It was held by the Hon’ble Supreme Court that a person cannot be convicted for causing disappearance of evidence merely because he failed to inform the police about the crime.
It was so decided in Dinesh Kumar Kalidas Patel v State of Gujarat (S.L.P.(Criminal) Nos. 1815-1816 of 2016), decided on 12.02.2018.
Whether the conviction under Section 201 of the IPC could have been maintained while acquitting him of the main offence under Section 498A of the IPC.
The trial court had convicted a person for offences under Sections 498A and 201 of the Indian Penal Code, 1860. The Gujarat High Court acquitted him of the offence under Section 498A of the IPC but conviction under Section 201 of the IPC was maintained.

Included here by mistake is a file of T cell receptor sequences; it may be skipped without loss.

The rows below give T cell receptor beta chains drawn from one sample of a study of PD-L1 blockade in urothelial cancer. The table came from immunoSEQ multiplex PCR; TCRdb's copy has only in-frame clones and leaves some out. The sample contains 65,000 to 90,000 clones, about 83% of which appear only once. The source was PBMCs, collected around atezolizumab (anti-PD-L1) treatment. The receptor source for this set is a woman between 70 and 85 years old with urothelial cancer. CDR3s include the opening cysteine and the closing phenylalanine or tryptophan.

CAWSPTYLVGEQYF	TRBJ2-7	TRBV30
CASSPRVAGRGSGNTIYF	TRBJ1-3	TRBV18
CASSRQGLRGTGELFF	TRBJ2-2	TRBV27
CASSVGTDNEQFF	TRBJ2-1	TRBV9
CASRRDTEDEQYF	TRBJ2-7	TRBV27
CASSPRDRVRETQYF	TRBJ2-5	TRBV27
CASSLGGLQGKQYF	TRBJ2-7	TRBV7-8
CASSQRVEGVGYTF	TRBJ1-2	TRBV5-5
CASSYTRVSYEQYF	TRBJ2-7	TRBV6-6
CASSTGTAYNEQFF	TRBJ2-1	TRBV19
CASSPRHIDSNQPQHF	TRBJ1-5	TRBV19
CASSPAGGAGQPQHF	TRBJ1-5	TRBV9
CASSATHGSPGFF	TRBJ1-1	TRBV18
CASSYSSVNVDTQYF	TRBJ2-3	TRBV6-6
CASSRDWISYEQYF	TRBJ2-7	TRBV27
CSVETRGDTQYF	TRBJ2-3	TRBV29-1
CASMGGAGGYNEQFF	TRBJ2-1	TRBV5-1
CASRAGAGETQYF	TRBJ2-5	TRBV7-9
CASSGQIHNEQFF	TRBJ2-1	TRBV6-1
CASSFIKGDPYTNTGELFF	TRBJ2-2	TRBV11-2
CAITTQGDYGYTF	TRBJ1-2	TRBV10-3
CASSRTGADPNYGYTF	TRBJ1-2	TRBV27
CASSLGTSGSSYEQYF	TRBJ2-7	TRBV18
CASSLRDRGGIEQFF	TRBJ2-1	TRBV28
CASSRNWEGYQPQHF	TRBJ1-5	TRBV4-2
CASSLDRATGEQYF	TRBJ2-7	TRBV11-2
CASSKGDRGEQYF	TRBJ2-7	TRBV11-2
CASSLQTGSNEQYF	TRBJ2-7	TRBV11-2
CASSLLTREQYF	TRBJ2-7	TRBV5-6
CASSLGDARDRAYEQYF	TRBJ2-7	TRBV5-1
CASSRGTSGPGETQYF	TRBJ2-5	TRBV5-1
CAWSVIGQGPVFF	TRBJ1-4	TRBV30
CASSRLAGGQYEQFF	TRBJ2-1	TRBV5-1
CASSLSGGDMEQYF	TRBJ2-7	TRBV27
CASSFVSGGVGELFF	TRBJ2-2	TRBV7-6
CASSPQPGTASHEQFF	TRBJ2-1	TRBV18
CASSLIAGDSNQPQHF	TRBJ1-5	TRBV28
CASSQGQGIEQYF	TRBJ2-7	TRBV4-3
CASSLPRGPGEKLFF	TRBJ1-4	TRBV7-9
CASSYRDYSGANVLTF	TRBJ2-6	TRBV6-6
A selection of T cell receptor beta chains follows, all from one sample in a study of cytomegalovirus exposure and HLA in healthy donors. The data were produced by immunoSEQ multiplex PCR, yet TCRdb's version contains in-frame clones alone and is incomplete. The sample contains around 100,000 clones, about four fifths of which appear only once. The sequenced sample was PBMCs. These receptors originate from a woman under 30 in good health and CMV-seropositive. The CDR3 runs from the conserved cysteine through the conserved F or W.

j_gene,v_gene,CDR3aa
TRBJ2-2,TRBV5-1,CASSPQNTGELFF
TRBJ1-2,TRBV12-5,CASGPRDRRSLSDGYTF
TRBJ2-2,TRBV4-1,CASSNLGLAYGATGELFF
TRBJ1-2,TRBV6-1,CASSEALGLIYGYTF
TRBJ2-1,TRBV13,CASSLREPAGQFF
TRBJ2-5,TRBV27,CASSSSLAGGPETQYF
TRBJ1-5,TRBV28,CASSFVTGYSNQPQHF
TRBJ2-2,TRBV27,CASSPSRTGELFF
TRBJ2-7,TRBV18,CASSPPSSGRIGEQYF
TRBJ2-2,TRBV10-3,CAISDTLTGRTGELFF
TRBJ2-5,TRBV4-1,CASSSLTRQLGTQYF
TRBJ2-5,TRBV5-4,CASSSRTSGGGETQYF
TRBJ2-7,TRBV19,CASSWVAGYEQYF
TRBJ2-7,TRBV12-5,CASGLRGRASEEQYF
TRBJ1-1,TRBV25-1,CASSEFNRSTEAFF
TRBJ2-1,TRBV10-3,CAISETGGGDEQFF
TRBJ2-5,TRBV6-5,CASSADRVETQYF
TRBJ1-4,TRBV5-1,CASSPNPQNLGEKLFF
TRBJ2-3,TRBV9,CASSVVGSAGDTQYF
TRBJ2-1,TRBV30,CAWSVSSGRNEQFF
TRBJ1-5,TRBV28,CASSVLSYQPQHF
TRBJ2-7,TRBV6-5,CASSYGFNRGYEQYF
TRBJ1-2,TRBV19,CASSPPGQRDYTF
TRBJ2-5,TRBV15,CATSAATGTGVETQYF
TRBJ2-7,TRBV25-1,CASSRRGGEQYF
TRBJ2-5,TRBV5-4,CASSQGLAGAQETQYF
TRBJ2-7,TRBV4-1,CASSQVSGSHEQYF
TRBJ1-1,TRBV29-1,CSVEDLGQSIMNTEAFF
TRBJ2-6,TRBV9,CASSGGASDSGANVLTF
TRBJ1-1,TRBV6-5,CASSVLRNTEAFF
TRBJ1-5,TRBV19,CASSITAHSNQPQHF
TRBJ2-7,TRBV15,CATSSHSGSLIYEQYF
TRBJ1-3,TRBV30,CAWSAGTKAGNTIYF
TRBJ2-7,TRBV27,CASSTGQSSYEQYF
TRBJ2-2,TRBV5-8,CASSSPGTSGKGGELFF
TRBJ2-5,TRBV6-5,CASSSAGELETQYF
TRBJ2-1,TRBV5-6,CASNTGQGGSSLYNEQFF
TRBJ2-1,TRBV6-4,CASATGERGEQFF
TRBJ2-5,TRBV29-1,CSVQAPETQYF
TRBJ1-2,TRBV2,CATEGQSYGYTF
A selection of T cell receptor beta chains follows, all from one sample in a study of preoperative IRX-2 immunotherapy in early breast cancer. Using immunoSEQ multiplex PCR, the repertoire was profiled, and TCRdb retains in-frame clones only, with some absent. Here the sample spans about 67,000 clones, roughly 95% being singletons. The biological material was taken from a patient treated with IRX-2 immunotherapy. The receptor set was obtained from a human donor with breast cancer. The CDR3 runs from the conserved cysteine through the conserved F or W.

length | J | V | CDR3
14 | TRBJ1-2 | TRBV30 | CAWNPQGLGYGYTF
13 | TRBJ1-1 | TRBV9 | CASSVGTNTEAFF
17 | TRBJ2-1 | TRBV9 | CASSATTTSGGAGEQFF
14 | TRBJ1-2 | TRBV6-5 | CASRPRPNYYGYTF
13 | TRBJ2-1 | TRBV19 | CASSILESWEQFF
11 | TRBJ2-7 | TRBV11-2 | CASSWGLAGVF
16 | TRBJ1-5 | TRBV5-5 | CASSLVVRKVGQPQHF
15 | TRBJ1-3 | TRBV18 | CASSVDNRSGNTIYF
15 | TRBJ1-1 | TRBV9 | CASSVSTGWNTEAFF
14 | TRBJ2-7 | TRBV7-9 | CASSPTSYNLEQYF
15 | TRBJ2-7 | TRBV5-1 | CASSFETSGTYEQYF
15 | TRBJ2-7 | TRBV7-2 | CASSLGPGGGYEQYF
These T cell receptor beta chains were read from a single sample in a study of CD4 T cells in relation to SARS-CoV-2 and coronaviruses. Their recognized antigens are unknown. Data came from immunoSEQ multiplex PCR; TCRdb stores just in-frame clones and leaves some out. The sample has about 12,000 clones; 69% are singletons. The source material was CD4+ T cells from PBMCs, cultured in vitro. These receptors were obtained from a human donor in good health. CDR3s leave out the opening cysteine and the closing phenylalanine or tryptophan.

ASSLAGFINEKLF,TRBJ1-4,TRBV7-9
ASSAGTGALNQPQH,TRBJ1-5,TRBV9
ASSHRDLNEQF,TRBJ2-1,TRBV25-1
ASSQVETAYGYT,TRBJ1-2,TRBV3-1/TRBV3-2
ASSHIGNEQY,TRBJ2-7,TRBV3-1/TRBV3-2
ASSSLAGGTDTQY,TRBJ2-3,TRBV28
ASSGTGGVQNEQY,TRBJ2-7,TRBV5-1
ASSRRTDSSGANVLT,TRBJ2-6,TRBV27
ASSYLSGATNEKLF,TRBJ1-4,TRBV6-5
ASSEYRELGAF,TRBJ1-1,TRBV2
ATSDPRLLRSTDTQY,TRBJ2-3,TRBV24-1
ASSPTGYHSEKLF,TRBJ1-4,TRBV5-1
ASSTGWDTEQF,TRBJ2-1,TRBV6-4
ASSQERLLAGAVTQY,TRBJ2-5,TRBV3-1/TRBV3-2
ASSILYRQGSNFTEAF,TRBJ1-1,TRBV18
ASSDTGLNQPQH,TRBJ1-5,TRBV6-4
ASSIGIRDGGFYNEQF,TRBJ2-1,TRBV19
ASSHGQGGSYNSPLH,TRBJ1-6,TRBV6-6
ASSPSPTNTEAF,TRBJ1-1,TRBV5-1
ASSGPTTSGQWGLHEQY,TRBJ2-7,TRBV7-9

The Supreme Court observed that the High Court had maintained the conviction under Section 201 of the IPC, only on the ground that the accused did not give intimation to the police of the unnatural death and that no post-mortem was conducted.
The court said a charge under Section 201 of the IPC can be independently laid and conviction maintained also, in case the prosecution is able to establish that an offence had been committed, the person charged with the offence had the knowledge or the reason to believe that the offence had been committed, the said person has caused disappearance of evidence and such act of disappearance has been done with the intention of screening the offender from legal punishment.
Referring to Hanuman and others v. State of Rajasthan (1994 Supp (2) SCC 39), the Court said the mere fact that the deceased allegedly died an unnatural death could not be sufficient to bring home a charge under Section 201 of the IPC. Unless the prosecution was able to establish that the accused person knew or had reason to believe that an offence has been committed and had done something causing the offence of commission of evidence to disappear, he cannot be convicted.